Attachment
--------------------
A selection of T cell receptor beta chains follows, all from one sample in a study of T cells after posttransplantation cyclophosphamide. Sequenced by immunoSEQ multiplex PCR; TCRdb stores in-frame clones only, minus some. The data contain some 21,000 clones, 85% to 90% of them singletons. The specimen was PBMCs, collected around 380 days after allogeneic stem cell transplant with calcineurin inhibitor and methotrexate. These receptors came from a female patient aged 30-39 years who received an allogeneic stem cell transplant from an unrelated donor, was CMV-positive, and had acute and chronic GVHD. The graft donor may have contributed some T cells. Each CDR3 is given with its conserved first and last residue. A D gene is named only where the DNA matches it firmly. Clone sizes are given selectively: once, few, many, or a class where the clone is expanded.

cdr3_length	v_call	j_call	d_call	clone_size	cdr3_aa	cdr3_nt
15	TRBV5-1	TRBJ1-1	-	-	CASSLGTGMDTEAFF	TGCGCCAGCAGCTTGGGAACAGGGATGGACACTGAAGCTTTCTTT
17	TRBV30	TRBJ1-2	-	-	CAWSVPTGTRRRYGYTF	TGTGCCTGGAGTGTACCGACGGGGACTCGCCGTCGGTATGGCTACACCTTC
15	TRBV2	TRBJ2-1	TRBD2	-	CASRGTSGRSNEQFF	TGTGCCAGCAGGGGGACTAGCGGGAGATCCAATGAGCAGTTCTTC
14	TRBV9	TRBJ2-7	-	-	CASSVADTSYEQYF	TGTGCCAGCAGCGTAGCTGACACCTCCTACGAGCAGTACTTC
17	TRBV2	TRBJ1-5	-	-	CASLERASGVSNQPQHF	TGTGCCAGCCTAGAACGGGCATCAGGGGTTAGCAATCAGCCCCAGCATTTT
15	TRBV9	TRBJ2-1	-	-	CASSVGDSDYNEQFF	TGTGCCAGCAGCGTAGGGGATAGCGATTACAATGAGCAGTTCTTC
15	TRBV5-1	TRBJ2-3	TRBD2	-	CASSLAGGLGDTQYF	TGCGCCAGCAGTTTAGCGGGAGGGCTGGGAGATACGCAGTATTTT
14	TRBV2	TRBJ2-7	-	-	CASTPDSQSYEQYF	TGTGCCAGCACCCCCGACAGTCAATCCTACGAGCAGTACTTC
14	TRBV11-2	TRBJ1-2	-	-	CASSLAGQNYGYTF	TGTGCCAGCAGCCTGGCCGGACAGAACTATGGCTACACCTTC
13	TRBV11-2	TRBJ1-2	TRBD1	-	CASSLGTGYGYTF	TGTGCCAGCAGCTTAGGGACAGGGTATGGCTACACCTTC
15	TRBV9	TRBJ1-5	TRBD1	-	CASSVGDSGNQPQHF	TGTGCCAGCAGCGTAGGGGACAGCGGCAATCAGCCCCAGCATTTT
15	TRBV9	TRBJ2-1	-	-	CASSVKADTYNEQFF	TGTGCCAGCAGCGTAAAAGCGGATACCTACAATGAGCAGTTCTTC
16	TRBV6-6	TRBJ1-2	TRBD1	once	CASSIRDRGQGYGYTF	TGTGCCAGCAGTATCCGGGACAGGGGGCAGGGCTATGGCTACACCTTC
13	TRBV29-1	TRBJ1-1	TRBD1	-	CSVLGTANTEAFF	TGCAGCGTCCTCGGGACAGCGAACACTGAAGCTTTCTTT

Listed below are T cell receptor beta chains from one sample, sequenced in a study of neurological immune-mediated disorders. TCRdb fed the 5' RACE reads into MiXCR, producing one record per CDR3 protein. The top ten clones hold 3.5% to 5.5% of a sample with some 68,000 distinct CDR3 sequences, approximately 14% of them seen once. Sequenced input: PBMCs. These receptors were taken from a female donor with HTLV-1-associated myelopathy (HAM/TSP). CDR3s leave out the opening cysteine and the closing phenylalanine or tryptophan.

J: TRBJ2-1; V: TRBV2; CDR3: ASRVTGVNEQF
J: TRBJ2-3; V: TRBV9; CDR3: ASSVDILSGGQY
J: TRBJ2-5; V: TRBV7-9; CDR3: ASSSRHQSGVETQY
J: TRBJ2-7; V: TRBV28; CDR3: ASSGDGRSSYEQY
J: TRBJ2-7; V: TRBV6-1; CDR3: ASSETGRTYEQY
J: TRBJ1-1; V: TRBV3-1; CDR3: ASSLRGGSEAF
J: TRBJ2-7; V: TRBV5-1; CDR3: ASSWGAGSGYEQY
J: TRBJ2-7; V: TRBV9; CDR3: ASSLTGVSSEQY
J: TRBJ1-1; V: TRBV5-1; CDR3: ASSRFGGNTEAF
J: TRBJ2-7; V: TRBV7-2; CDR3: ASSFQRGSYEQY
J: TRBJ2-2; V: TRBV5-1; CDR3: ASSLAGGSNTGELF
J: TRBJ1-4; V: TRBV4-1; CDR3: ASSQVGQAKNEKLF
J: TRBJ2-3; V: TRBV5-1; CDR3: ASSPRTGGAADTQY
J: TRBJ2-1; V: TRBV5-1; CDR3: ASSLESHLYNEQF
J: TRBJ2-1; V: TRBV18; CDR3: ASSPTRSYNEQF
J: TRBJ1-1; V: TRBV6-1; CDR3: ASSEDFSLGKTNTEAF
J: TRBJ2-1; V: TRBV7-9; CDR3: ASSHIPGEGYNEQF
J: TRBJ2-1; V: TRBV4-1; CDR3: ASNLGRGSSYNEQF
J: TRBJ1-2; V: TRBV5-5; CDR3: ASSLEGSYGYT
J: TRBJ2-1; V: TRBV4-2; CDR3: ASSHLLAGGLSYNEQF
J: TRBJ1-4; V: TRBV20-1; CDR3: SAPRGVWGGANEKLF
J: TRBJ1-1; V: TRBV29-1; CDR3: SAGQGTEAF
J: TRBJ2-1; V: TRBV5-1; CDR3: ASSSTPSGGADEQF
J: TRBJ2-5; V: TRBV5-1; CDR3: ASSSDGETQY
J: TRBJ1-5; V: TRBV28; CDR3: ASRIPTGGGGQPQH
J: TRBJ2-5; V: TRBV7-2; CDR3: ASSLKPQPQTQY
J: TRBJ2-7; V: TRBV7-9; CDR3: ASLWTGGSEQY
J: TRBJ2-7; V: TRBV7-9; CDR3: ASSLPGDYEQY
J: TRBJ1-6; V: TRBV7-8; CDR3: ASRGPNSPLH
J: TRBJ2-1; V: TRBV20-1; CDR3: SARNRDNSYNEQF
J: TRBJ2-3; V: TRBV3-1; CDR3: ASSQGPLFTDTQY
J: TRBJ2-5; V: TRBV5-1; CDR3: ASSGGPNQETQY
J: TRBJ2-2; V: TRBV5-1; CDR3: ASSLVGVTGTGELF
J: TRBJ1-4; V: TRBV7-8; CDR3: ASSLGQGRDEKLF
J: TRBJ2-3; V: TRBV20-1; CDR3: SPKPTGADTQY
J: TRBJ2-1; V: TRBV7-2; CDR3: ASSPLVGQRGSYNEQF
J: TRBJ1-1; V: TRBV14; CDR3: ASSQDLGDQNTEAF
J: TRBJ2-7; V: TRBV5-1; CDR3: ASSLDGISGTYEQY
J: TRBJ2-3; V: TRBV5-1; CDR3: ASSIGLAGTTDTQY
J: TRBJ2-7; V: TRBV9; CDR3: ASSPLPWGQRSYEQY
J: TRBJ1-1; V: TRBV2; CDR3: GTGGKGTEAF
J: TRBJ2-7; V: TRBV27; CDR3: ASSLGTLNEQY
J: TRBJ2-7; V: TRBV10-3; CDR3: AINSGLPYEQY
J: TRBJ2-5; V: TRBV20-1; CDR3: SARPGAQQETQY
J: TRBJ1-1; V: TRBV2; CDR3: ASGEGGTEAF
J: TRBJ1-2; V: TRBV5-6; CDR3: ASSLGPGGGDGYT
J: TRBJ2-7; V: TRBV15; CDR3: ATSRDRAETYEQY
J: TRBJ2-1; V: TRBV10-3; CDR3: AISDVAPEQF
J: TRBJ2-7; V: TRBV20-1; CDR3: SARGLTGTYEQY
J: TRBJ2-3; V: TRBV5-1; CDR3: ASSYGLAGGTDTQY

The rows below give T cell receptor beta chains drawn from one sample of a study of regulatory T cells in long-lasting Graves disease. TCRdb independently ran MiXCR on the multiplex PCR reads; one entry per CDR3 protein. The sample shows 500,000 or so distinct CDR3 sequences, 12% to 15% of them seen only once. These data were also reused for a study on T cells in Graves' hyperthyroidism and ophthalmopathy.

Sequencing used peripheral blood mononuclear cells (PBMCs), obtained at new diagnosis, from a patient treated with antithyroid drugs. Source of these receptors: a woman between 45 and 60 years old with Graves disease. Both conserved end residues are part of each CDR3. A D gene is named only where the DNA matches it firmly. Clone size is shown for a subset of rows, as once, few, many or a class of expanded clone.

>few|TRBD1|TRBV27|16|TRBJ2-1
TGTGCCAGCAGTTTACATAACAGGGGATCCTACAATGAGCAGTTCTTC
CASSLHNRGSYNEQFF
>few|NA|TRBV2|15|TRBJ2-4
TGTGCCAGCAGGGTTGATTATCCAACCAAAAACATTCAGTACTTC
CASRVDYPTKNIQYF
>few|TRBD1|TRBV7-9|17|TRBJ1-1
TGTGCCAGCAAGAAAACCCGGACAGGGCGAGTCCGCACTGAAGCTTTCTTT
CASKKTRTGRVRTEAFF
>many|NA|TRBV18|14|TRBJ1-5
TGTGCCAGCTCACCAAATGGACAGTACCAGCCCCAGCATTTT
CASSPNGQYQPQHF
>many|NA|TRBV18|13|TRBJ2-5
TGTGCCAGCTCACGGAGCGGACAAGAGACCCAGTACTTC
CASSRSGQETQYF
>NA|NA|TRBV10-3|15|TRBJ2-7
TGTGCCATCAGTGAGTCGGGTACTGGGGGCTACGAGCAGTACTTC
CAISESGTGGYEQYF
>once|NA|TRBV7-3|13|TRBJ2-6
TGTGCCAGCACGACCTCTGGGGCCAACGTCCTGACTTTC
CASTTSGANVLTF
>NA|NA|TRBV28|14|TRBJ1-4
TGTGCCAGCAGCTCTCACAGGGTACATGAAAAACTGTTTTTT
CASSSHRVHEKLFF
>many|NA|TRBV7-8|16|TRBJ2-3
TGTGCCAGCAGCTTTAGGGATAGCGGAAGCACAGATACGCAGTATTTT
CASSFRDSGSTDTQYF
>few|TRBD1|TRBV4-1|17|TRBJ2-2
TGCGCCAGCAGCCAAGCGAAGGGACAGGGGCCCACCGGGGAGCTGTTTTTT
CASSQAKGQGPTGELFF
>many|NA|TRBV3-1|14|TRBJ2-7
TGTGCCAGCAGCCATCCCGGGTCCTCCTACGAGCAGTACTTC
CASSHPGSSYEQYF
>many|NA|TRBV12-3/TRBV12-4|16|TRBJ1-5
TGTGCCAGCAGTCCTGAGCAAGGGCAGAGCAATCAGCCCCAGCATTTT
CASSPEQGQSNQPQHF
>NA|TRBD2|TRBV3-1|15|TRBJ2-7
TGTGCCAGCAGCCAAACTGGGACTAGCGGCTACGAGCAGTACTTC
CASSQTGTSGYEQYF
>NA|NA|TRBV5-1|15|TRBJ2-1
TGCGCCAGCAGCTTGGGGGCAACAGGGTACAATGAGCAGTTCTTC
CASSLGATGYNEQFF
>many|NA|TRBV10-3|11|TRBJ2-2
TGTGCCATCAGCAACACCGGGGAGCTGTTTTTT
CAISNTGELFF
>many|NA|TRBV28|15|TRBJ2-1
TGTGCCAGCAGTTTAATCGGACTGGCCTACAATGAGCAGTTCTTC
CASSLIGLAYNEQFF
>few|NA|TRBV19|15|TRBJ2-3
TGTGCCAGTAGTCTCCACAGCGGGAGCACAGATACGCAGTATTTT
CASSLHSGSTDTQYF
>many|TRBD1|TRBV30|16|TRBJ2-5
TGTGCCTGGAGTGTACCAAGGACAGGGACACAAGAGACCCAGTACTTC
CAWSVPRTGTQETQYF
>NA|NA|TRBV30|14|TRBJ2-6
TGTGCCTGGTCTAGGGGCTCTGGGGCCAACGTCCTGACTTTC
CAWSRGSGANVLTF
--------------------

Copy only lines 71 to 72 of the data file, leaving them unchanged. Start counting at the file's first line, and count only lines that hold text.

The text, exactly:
TGTGCCAGCAGTTTACATAACAGGGGATCCTACAATGAGCAGTTCTTC
CASSLHNRGSYNEQFF